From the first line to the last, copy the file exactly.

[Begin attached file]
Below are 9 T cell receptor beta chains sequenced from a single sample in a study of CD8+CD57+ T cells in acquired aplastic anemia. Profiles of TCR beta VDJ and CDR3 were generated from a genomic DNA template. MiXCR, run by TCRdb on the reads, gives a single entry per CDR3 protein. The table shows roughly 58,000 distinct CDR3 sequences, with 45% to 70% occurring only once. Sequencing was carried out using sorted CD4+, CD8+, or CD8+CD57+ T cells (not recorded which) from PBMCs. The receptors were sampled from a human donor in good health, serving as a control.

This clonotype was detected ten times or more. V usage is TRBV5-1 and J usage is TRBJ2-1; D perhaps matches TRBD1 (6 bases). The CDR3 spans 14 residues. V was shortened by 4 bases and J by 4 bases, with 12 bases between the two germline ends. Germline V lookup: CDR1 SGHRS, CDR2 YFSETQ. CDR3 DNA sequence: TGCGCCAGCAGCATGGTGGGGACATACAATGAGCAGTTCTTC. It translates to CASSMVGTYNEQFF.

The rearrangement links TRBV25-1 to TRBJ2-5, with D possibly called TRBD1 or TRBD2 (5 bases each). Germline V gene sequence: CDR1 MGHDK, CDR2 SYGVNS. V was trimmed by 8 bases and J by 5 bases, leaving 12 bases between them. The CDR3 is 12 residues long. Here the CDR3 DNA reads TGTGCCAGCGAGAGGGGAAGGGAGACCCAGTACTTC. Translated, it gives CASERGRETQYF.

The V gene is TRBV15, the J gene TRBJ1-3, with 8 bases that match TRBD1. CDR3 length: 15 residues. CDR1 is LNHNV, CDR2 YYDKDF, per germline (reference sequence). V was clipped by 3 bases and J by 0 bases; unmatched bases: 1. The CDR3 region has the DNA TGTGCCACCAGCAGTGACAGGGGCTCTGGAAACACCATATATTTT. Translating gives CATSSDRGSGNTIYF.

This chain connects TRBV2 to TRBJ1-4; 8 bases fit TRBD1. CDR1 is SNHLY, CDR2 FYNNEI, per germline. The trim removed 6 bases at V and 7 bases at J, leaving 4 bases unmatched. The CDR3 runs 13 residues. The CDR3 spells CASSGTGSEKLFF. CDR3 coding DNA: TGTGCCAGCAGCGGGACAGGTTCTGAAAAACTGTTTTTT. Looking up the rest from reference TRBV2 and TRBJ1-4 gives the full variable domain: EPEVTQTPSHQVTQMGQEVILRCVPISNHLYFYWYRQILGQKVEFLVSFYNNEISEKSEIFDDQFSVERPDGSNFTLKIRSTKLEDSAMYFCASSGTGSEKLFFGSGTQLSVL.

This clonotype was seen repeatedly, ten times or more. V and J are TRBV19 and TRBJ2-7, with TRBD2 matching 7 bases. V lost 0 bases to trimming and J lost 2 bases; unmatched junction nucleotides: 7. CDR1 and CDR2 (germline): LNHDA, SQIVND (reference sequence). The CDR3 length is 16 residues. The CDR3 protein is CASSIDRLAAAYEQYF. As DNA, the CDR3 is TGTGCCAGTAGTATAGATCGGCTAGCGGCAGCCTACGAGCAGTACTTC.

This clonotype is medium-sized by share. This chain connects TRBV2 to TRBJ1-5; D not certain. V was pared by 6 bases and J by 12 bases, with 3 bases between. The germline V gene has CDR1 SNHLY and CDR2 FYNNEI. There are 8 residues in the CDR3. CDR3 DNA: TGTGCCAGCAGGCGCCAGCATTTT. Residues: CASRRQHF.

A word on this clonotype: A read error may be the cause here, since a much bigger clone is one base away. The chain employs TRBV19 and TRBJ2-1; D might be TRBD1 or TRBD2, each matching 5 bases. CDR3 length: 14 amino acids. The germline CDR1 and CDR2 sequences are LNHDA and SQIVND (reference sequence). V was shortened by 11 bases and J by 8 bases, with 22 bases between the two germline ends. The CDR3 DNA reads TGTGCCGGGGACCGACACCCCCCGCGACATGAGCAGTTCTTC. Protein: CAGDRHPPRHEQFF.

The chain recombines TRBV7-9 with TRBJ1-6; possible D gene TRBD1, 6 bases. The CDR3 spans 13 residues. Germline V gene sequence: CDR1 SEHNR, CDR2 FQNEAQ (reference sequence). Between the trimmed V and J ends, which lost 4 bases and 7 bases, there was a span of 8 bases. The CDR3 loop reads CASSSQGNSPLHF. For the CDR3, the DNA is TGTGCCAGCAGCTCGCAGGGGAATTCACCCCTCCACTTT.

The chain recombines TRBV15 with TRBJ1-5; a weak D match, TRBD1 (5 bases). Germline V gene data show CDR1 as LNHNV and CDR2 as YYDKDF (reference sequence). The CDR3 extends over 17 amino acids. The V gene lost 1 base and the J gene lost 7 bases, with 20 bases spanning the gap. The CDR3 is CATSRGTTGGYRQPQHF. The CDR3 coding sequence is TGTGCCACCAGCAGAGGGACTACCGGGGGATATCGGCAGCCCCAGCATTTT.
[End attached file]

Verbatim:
Below are 9 T cell receptor beta chains sequenced from a single sample in a study of CD8+CD57+ T cells in acquired aplastic anemia. Profiles of TCR beta VDJ and CDR3 were generated from a genomic DNA template. MiXCR, run by TCRdb on the reads, gives a single entry per CDR3 protein. The table shows roughly 58,000 distinct CDR3 sequences, with 45% to 70% occurring only once. Sequencing was carried out using sorted CD4+, CD8+, or CD8+CD57+ T cells (not recorded which) from PBMCs. The receptors were sampled from a human donor in good health, serving as a control.

This clonotype was detected ten times or more. V usage is TRBV5-1 and J usage is TRBJ2-1; D perhaps matches TRBD1 (6 bases). The CDR3 spans 14 residues. V was shortened by 4 bases and J by 4 bases, with 12 bases between the two germline ends. Germline V lookup: CDR1 SGHRS, CDR2 YFSETQ. CDR3 DNA sequence: TGCGCCAGCAGCATGGTGGGGACATACAATGAGCAGTTCTTC. It translates to CASSMVGTYNEQFF.

The rearrangement links TRBV25-1 to TRBJ2-5, with D possibly called TRBD1 or TRBD2 (5 bases each). Germline V gene sequence: CDR1 MGHDK, CDR2 SYGVNS. V was trimmed by 8 bases and J by 5 bases, leaving 12 bases between them. The CDR3 is 12 residues long. Here the CDR3 DNA reads TGTGCCAGCGAGAGGGGAAGGGAGACCCAGTACTTC. Translated, it gives CASERGRETQYF.

The V gene is TRBV15, the J gene TRBJ1-3, with 8 bases that match TRBD1. CDR3 length: 15 residues. CDR1 is LNHNV, CDR2 YYDKDF, per germline (reference sequence). V was clipped by 3 bases and J by 0 bases; unmatched bases: 1. The CDR3 region has the DNA TGTGCCACCAGCAGTGACAGGGGCTCTGGAAACACCATATATTTT. Translating gives CATSSDRGSGNTIYF.

This chain connects TRBV2 to TRBJ1-4; 8 bases fit TRBD1. CDR1 is SNHLY, CDR2 FYNNEI, per germline. The trim removed 6 bases at V and 7 bases at J, leaving 4 bases unmatched. The CDR3 runs 13 residues. The CDR3 spells CASSGTGSEKLFF. CDR3 coding DNA: TGTGCCAGCAGCGGGACAGGTTCTGAAAAACTGTTTTTT. Looking up the rest from reference TRBV2 and TRBJ1-4 gives the full variable domain: EPEVTQTPSHQVTQMGQEVILRCVPISNHLYFYWYRQILGQKVEFLVSFYNNEISEKSEIFDDQFSVERPDGSNFTLKIRSTKLEDSAMYFCASSGTGSEKLFFGSGTQLSVL.

This clonotype was seen repeatedly, ten times or more. V and J are TRBV19 and TRBJ2-7, with TRBD2 matching 7 bases. V lost 0 bases to trimming and J lost 2 bases; unmatched junction nucleotides: 7. CDR1 and CDR2 (germline): LNHDA, SQIVND (reference sequence). The CDR3 length is 16 residues. The CDR3 protein is CASSIDRLAAAYEQYF. As DNA, the CDR3 is TGTGCCAGTAGTATAGATCGGCTAGCGGCAGCCTACGAGCAGTACTTC.

This clonotype is medium-sized by share. This chain connects TRBV2 to TRBJ1-5; D not certain. V was pared by 6 bases and J by 12 bases, with 3 bases between. The germline V gene has CDR1 SNHLY and CDR2 FYNNEI. There are 8 residues in the CDR3. CDR3 DNA: TGTGCCAGCAGGCGCCAGCATTTT. Residues: CASRRQHF.

A word on this clonotype: A read error may be the cause here, since a much bigger clone is one base away. The chain employs TRBV19 and TRBJ2-1; D might be TRBD1 or TRBD2, each matching 5 bases. CDR3 length: 14 amino acids. The germline CDR1 and CDR2 sequences are LNHDA and SQIVND (reference sequence). V was shortened by 11 bases and J by 8 bases, with 22 bases between the two germline ends. The CDR3 DNA reads TGTGCCGGGGACCGACACCCCCCGCGACATGAGCAGTTCTTC. Protein: CAGDRHPPRHEQFF.

The chain recombines TRBV7-9 with TRBJ1-6; possible D gene TRBD1, 6 bases. The CDR3 spans 13 residues. Germline V gene sequence: CDR1 SEHNR, CDR2 FQNEAQ (reference sequence). Between the trimmed V and J ends, which lost 4 bases and 7 bases, there was a span of 8 bases. The CDR3 loop reads CASSSQGNSPLHF. For the CDR3, the DNA is TGTGCCAGCAGCTCGCAGGGGAATTCACCCCTCCACTTT.

The chain recombines TRBV15 with TRBJ1-5; a weak D match, TRBD1 (5 bases). Germline V gene data show CDR1 as LNHNV and CDR2 as YYDKDF (reference sequence). The CDR3 extends over 17 amino acids. The V gene lost 1 base and the J gene lost 7 bases, with 20 bases spanning the gap. The CDR3 is CATSRGTTGGYRQPQHF. The CDR3 coding sequence is TGTGCCACCAGCAGAGGGACTACCGGGGGATATCGGCAGCCCCAGCATTTT.